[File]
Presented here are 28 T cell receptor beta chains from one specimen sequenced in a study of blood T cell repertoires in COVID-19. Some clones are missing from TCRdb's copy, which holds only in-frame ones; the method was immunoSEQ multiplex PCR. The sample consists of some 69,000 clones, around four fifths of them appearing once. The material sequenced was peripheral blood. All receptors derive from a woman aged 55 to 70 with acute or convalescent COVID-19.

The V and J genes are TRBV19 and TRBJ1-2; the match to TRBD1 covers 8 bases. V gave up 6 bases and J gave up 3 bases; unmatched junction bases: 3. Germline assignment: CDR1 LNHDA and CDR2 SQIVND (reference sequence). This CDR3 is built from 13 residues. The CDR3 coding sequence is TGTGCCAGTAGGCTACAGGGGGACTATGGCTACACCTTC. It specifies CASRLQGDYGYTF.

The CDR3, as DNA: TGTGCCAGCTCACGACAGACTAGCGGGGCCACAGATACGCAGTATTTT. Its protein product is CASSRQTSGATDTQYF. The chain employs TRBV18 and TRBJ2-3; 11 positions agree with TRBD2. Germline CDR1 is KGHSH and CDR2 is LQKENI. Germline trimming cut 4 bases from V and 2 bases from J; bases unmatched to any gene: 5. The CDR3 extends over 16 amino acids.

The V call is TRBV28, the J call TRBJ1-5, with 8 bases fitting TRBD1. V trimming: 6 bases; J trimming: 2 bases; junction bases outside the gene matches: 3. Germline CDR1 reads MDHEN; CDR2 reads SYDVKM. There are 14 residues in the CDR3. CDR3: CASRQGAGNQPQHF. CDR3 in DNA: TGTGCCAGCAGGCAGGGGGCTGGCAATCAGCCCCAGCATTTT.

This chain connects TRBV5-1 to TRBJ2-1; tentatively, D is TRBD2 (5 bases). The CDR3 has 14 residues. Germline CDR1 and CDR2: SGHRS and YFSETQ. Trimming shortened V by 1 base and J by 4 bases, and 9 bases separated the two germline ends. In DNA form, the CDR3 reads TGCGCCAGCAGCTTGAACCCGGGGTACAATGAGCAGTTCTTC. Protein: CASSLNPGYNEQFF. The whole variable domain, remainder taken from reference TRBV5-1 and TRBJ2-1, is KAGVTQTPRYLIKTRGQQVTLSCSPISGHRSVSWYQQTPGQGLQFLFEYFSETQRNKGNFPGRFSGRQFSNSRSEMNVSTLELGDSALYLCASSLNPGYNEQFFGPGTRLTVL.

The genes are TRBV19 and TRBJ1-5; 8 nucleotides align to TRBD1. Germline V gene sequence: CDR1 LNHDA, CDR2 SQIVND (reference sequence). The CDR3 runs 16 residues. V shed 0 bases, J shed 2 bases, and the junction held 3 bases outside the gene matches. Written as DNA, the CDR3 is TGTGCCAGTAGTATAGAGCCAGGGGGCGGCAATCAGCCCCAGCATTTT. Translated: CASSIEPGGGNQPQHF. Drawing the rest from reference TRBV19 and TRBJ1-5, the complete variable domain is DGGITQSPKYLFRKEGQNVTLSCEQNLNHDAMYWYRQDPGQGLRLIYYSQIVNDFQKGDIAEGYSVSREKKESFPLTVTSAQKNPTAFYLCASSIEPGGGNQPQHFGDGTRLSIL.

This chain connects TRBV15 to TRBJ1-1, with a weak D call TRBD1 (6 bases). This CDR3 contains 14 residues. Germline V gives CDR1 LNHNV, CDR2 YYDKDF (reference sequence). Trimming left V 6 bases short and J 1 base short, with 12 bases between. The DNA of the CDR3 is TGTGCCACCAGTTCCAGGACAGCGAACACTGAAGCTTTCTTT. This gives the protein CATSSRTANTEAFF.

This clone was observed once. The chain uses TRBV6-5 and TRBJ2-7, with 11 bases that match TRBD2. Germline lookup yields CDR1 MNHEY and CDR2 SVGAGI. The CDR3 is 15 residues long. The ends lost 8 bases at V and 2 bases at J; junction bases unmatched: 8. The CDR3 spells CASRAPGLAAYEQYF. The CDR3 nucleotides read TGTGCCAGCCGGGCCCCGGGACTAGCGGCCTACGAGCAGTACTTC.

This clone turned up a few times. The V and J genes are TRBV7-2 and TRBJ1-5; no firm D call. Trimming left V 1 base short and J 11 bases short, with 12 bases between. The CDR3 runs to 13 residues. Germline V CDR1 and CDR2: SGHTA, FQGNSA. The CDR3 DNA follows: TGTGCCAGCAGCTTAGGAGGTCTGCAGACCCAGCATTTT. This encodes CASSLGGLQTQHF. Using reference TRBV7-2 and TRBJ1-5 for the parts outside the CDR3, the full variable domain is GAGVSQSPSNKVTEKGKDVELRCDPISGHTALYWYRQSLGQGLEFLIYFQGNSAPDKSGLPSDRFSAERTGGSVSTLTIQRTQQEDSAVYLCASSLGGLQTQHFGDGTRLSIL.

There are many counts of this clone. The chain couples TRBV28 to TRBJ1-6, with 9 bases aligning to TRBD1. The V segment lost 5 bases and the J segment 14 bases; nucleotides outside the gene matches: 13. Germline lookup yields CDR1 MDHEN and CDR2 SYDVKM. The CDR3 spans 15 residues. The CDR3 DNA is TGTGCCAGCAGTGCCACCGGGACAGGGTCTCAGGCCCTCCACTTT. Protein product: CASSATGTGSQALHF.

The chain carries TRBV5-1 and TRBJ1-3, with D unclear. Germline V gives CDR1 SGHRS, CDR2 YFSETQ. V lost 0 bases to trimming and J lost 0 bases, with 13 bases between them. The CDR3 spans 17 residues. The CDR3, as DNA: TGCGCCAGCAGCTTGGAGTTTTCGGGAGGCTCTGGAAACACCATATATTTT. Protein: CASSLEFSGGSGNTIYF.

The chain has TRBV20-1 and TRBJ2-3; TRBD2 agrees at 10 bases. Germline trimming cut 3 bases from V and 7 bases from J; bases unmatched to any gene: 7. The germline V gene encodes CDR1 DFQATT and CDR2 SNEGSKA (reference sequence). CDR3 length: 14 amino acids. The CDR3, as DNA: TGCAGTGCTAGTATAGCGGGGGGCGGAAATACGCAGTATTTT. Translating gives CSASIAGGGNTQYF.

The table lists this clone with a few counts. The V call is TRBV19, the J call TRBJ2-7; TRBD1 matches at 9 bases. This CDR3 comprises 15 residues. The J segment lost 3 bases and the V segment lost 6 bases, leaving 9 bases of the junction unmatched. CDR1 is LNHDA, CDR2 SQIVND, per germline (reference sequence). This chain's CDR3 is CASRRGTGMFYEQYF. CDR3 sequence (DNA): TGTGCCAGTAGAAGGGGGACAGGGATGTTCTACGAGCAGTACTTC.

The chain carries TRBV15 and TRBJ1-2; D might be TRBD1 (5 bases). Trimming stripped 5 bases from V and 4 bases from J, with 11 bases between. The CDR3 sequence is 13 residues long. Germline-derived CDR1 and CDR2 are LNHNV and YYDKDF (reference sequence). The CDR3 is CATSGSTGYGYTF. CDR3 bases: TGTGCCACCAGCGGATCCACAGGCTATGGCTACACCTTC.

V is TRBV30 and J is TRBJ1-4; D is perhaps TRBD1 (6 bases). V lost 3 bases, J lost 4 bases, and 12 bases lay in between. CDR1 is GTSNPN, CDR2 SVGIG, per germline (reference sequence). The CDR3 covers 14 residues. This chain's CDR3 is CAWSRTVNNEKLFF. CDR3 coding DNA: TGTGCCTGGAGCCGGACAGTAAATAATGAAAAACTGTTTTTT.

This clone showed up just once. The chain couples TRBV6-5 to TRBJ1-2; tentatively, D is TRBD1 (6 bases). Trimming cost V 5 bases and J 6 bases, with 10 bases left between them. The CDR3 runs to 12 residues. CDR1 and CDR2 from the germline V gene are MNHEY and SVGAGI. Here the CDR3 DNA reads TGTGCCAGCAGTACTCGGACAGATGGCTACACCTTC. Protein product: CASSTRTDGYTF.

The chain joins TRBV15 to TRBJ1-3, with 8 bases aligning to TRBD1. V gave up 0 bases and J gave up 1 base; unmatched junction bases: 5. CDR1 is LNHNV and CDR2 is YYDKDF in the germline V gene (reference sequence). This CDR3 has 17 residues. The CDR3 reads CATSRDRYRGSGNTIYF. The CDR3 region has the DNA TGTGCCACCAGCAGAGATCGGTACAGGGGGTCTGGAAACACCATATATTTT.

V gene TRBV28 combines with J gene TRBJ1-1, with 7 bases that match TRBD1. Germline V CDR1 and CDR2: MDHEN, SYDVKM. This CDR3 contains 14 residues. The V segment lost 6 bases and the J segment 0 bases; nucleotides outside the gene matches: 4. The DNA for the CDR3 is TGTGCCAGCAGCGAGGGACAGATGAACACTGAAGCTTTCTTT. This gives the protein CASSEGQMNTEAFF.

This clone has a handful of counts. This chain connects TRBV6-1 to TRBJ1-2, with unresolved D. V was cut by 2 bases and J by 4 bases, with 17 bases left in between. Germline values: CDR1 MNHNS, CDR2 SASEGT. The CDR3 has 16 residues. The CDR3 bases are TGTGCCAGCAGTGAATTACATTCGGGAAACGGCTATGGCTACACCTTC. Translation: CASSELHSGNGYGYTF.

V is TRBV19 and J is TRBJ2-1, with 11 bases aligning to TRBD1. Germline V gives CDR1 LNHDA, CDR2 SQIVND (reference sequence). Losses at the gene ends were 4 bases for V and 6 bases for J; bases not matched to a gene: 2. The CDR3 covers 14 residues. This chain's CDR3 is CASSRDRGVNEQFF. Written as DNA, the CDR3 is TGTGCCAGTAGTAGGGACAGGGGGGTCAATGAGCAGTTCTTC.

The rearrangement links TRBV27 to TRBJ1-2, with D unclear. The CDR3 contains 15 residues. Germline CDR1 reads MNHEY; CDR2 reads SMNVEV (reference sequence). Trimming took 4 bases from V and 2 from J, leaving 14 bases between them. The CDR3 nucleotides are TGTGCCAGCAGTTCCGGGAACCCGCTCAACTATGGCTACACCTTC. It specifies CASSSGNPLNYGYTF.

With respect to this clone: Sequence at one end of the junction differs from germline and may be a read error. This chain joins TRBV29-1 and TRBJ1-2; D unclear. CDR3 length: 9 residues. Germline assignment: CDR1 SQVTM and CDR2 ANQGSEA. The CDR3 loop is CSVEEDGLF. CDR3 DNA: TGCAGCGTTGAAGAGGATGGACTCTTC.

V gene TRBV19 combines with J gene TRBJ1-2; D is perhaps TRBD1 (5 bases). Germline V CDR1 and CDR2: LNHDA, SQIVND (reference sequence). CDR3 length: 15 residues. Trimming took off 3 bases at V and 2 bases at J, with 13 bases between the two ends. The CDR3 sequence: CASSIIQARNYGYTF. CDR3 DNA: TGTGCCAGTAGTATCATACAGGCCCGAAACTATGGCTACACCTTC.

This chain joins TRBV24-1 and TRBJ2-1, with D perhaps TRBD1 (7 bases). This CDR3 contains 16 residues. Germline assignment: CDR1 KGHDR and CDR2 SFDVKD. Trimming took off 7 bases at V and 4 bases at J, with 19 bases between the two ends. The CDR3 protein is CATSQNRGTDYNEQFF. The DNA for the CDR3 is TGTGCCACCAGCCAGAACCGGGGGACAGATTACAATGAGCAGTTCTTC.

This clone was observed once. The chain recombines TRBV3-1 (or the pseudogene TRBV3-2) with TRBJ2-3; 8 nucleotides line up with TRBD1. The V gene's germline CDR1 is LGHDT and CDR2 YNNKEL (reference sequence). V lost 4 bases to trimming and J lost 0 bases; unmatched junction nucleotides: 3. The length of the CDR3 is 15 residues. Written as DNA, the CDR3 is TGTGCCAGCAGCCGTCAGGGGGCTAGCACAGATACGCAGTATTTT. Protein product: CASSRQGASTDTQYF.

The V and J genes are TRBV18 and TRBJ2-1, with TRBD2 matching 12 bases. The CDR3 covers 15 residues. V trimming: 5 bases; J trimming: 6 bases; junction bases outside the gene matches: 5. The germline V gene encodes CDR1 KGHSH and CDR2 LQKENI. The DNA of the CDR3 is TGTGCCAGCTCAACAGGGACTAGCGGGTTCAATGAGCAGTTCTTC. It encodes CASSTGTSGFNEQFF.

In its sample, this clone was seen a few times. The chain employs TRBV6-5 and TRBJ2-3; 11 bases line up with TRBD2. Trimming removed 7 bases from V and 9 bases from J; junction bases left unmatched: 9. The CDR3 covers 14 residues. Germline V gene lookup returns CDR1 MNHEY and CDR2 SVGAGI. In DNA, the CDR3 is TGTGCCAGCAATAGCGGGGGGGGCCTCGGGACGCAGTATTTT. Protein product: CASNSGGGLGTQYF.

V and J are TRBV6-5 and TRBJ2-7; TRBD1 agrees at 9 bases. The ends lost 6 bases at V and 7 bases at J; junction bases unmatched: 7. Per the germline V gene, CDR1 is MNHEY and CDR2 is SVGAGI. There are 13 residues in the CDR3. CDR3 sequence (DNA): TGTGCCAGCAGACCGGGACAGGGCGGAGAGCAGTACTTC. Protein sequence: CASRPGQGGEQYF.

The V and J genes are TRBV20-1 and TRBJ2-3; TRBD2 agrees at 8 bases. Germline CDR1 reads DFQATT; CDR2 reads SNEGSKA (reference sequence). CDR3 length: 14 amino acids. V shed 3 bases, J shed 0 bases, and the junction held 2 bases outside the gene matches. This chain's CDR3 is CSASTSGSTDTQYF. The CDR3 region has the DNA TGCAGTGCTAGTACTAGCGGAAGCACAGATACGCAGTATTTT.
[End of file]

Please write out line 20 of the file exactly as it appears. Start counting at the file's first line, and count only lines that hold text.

V is TRBV19 and J is TRBJ2-1, with 11 bases aligning to TRBD1. Germline V gives CDR1 LNHDA, CDR2 SQIVND (reference sequence). Losses at the gene ends were 4 bases for V and 6 bases for J; bases not matched to a gene: 2. The CDR3 covers 14 residues. This chain's CDR3 is CASSRDRGVNEQFF. Written as DNA, the CDR3 is TGTGCCAGTAGTAGGGACAGGGGGGTCAATGAGCAGTTCTTC.